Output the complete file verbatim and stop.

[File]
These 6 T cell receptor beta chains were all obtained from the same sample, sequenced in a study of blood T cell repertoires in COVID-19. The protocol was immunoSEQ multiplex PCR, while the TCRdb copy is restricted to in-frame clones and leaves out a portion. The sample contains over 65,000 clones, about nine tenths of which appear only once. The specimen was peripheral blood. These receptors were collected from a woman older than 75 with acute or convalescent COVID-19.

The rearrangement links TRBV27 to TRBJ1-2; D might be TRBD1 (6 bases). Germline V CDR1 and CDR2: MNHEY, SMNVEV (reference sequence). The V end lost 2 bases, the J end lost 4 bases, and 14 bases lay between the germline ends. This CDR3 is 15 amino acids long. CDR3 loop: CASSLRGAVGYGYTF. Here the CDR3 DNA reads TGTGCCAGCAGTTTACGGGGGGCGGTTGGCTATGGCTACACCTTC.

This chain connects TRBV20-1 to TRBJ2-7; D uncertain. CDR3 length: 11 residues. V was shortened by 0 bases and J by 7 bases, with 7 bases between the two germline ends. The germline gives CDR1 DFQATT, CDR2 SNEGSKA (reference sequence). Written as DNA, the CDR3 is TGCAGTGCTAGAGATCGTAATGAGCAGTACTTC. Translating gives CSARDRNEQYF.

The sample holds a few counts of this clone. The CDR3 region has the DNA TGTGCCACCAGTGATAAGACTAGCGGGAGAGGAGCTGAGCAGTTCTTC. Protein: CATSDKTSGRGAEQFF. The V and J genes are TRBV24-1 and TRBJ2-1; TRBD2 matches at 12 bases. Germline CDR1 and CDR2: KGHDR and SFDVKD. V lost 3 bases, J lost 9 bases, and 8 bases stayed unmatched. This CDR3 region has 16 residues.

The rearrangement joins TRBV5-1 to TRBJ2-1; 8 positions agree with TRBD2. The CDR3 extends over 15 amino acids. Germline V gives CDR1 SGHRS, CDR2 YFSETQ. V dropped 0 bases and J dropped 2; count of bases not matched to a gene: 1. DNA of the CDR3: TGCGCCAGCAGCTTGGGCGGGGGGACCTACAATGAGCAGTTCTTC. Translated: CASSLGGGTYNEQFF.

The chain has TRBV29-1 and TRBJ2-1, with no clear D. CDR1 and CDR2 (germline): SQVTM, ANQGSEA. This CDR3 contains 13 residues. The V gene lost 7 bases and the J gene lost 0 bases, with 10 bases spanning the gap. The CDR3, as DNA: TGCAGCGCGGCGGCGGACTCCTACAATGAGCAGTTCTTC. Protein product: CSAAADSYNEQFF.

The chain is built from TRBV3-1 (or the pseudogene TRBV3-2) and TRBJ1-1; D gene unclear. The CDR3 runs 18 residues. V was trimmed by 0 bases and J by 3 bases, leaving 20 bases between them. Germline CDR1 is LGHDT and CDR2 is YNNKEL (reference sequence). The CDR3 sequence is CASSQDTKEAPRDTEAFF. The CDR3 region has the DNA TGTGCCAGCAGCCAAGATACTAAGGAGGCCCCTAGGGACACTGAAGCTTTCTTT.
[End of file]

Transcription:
These 6 T cell receptor beta chains were all obtained from the same sample, sequenced in a study of blood T cell repertoires in COVID-19. The protocol was immunoSEQ multiplex PCR, while the TCRdb copy is restricted to in-frame clones and leaves out a portion. The sample contains over 65,000 clones, about nine tenths of which appear only once. The specimen was peripheral blood. These receptors were collected from a woman older than 75 with acute or convalescent COVID-19.

The rearrangement links TRBV27 to TRBJ1-2; D might be TRBD1 (6 bases). Germline V CDR1 and CDR2: MNHEY, SMNVEV (reference sequence). The V end lost 2 bases, the J end lost 4 bases, and 14 bases lay between the germline ends. This CDR3 is 15 amino acids long. CDR3 loop: CASSLRGAVGYGYTF. Here the CDR3 DNA reads TGTGCCAGCAGTTTACGGGGGGCGGTTGGCTATGGCTACACCTTC.

This chain connects TRBV20-1 to TRBJ2-7; D uncertain. CDR3 length: 11 residues. V was shortened by 0 bases and J by 7 bases, with 7 bases between the two germline ends. The germline gives CDR1 DFQATT, CDR2 SNEGSKA (reference sequence). Written as DNA, the CDR3 is TGCAGTGCTAGAGATCGTAATGAGCAGTACTTC. Translating gives CSARDRNEQYF.

The sample holds a few counts of this clone. The CDR3 region has the DNA TGTGCCACCAGTGATAAGACTAGCGGGAGAGGAGCTGAGCAGTTCTTC. Protein: CATSDKTSGRGAEQFF. The V and J genes are TRBV24-1 and TRBJ2-1; TRBD2 matches at 12 bases. Germline CDR1 and CDR2: KGHDR and SFDVKD. V lost 3 bases, J lost 9 bases, and 8 bases stayed unmatched. This CDR3 region has 16 residues.

The rearrangement joins TRBV5-1 to TRBJ2-1; 8 positions agree with TRBD2. The CDR3 extends over 15 amino acids. Germline V gives CDR1 SGHRS, CDR2 YFSETQ. V dropped 0 bases and J dropped 2; count of bases not matched to a gene: 1. DNA of the CDR3: TGCGCCAGCAGCTTGGGCGGGGGGACCTACAATGAGCAGTTCTTC. Translated: CASSLGGGTYNEQFF.

The chain has TRBV29-1 and TRBJ2-1, with no clear D. CDR1 and CDR2 (germline): SQVTM, ANQGSEA. This CDR3 contains 13 residues. The V gene lost 7 bases and the J gene lost 0 bases, with 10 bases spanning the gap. The CDR3, as DNA: TGCAGCGCGGCGGCGGACTCCTACAATGAGCAGTTCTTC. Protein product: CSAAADSYNEQFF.

The chain is built from TRBV3-1 (or the pseudogene TRBV3-2) and TRBJ1-1; D gene unclear. The CDR3 runs 18 residues. V was trimmed by 0 bases and J by 3 bases, leaving 20 bases between them. Germline CDR1 is LGHDT and CDR2 is YNNKEL (reference sequence). The CDR3 sequence is CASSQDTKEAPRDTEAFF. The CDR3 region has the DNA TGTGCCAGCAGCCAAGATACTAAGGAGGCCCCTAGGGACACTGAAGCTTTCTTT.